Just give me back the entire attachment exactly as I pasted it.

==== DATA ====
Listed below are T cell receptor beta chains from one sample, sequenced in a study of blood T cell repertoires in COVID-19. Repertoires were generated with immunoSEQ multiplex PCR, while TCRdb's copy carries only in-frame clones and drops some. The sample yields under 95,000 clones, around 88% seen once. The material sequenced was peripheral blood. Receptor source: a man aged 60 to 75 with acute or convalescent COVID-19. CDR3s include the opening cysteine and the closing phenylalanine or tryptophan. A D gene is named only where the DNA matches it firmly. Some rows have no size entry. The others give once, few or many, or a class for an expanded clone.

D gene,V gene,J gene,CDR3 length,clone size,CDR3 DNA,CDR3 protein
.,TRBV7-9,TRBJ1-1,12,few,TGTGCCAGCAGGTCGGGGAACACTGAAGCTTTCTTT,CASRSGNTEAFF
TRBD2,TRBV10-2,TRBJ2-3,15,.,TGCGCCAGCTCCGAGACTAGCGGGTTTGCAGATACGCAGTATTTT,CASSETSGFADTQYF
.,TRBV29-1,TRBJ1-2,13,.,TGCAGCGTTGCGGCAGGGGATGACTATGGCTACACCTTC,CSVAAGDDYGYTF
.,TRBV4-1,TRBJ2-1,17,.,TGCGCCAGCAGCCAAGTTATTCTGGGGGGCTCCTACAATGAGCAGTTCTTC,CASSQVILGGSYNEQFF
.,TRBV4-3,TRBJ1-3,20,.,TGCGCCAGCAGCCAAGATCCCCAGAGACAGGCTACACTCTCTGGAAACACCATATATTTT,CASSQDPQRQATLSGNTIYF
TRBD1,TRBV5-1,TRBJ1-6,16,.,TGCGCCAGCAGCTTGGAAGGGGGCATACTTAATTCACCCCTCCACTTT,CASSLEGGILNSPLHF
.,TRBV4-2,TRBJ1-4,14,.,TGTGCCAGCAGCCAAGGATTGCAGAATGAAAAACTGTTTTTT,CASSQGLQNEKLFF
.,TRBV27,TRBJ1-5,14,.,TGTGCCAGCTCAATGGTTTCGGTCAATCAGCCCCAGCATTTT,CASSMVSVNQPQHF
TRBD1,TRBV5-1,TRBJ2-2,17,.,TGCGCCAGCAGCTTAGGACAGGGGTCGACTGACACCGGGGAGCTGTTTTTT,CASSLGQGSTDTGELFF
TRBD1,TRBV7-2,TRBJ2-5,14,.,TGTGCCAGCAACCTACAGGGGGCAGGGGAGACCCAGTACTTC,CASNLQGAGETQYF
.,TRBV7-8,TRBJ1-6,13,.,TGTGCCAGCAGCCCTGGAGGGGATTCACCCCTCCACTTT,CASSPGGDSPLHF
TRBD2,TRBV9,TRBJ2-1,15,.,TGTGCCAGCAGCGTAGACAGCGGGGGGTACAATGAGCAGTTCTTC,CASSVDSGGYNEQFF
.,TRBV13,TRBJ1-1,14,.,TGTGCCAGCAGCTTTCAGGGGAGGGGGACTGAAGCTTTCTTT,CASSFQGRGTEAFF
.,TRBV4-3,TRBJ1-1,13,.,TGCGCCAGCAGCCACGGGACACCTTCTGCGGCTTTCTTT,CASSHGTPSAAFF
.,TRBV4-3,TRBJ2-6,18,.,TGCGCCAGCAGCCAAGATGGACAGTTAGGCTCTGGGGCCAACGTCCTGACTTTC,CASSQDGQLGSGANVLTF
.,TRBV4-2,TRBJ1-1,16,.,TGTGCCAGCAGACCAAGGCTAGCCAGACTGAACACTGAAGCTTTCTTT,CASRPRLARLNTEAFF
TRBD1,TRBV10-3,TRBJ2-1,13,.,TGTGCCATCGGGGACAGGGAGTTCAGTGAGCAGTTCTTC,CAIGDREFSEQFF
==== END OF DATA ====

Listed below are T cell receptor beta chains from one sample, sequenced in a study of blood T cell repertoires in COVID-19. Repertoires were generated with immunoSEQ multiplex PCR, while TCRdb's copy carries only in-frame clones and drops some. The sample yields under 95,000 clones, around 88% seen once. The material sequenced was peripheral blood. Receptor source: a man aged 60 to 75 with acute or convalescent COVID-19. CDR3s include the opening cysteine and the closing phenylalanine or tryptophan. A D gene is named only where the DNA matches it firmly. Some rows have no size entry. The others give once, few or many, or a class for an expanded clone.

D gene,V gene,J gene,CDR3 length,clone size,CDR3 DNA,CDR3 protein
.,TRBV7-9,TRBJ1-1,12,few,TGTGCCAGCAGGTCGGGGAACACTGAAGCTTTCTTT,CASRSGNTEAFF
TRBD2,TRBV10-2,TRBJ2-3,15,.,TGCGCCAGCTCCGAGACTAGCGGGTTTGCAGATACGCAGTATTTT,CASSETSGFADTQYF
.,TRBV29-1,TRBJ1-2,13,.,TGCAGCGTTGCGGCAGGGGATGACTATGGCTACACCTTC,CSVAAGDDYGYTF
.,TRBV4-1,TRBJ2-1,17,.,TGCGCCAGCAGCCAAGTTATTCTGGGGGGCTCCTACAATGAGCAGTTCTTC,CASSQVILGGSYNEQFF
.,TRBV4-3,TRBJ1-3,20,.,TGCGCCAGCAGCCAAGATCCCCAGAGACAGGCTACACTCTCTGGAAACACCATATATTTT,CASSQDPQRQATLSGNTIYF
TRBD1,TRBV5-1,TRBJ1-6,16,.,TGCGCCAGCAGCTTGGAAGGGGGCATACTTAATTCACCCCTCCACTTT,CASSLEGGILNSPLHF
.,TRBV4-2,TRBJ1-4,14,.,TGTGCCAGCAGCCAAGGATTGCAGAATGAAAAACTGTTTTTT,CASSQGLQNEKLFF
.,TRBV27,TRBJ1-5,14,.,TGTGCCAGCTCAATGGTTTCGGTCAATCAGCCCCAGCATTTT,CASSMVSVNQPQHF
TRBD1,TRBV5-1,TRBJ2-2,17,.,TGCGCCAGCAGCTTAGGACAGGGGTCGACTGACACCGGGGAGCTGTTTTTT,CASSLGQGSTDTGELFF
TRBD1,TRBV7-2,TRBJ2-5,14,.,TGTGCCAGCAACCTACAGGGGGCAGGGGAGACCCAGTACTTC,CASNLQGAGETQYF
.,TRBV7-8,TRBJ1-6,13,.,TGTGCCAGCAGCCCTGGAGGGGATTCACCCCTCCACTTT,CASSPGGDSPLHF
TRBD2,TRBV9,TRBJ2-1,15,.,TGTGCCAGCAGCGTAGACAGCGGGGGGTACAATGAGCAGTTCTTC,CASSVDSGGYNEQFF
.,TRBV13,TRBJ1-1,14,.,TGTGCCAGCAGCTTTCAGGGGAGGGGGACTGAAGCTTTCTTT,CASSFQGRGTEAFF
.,TRBV4-3,TRBJ1-1,13,.,TGCGCCAGCAGCCACGGGACACCTTCTGCGGCTTTCTTT,CASSHGTPSAAFF
.,TRBV4-3,TRBJ2-6,18,.,TGCGCCAGCAGCCAAGATGGACAGTTAGGCTCTGGGGCCAACGTCCTGACTTTC,CASSQDGQLGSGANVLTF
.,TRBV4-2,TRBJ1-1,16,.,TGTGCCAGCAGACCAAGGCTAGCCAGACTGAACACTGAAGCTTTCTTT,CASRPRLARLNTEAFF
TRBD1,TRBV10-3,TRBJ2-1,13,.,TGTGCCATCGGGGACAGGGAGTTCAGTGAGCAGTTCTTC,CAIGDREFSEQFF